The Archaeology of Market Capitalism: A Western Australian Perspective by Gaye Nayton

01st December 2011

978-1-4419-8317-6_Cover_PrintPdf.inddThe Archaeology of Market Capitalism: A Western Australian Perspective by Gaye Nayton. Springer, New York, 2011, xii+280pp, ISBN 978-1-4419-8317-6.

Reviewed by William B. Lees

Florida Public Archaeology Network, University of West Florida, 207 East Main Street, Pensacola, FL 32502, USA

Western Australia has never been accused of being a hotbed for historical archaeology research and theory building. In The Archaeology of Market Capitalism, Gaye Nayton establishes the rationale for why this should change.

Western Australia is a story that should be reminiscent to historical archaeologists who work in other parts of the world. A majority of research is conducted through cultural resource management projects. These studies are not been guided or informed by a coherent research agenda capable of improving our understanding of the historic past beyond what can otherwise be accomplished by studying memory and documents alone. Without purpose, results of archaeological research about the historic period appear trivial, unimportant, and uninteresting. Nayton has invested a considerable effort in her book expressly to begin to replace this pattern with one that is inherently research-driven.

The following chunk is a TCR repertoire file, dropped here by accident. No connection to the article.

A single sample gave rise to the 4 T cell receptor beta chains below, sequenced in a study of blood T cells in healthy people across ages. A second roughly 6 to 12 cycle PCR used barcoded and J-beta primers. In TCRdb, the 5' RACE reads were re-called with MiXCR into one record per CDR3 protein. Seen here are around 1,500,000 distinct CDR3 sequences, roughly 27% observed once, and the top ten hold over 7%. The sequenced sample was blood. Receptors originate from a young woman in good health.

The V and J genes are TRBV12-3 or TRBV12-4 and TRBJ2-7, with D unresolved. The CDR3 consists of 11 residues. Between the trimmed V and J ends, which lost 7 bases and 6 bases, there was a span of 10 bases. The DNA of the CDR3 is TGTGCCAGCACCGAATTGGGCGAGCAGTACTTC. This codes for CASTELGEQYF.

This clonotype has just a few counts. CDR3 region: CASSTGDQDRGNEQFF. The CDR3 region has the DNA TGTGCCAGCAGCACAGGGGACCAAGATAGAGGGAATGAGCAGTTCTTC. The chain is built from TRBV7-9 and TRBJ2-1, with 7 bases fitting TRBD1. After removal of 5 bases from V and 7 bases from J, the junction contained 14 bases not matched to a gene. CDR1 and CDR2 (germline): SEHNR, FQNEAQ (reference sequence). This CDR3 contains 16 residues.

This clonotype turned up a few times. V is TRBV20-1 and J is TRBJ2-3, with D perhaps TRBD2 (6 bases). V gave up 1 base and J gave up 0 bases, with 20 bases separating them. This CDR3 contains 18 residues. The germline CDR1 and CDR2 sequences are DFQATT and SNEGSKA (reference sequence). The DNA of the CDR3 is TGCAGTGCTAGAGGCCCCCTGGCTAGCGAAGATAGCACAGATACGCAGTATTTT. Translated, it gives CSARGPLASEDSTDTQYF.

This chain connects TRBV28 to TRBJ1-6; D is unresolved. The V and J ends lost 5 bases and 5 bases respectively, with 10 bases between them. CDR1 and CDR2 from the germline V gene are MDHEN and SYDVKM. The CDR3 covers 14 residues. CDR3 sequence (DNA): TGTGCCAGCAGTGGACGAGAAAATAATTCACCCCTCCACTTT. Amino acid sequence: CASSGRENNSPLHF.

Nayton’s book is at one level focused on analysis of excavation data from a single site in the town of Cossack – the Knight and Shenton Store – occupied between 1870 and 1941. Considerable time is spent, however, in examining the development of market capitalism in Western Australia in order to define research questions that can be addressed at this site. Nayton attempts to answer these questions in the final chapters of the book using data from the store, which is one of the only collections from Western Australia that has benefitted from large-scale scientific excavation.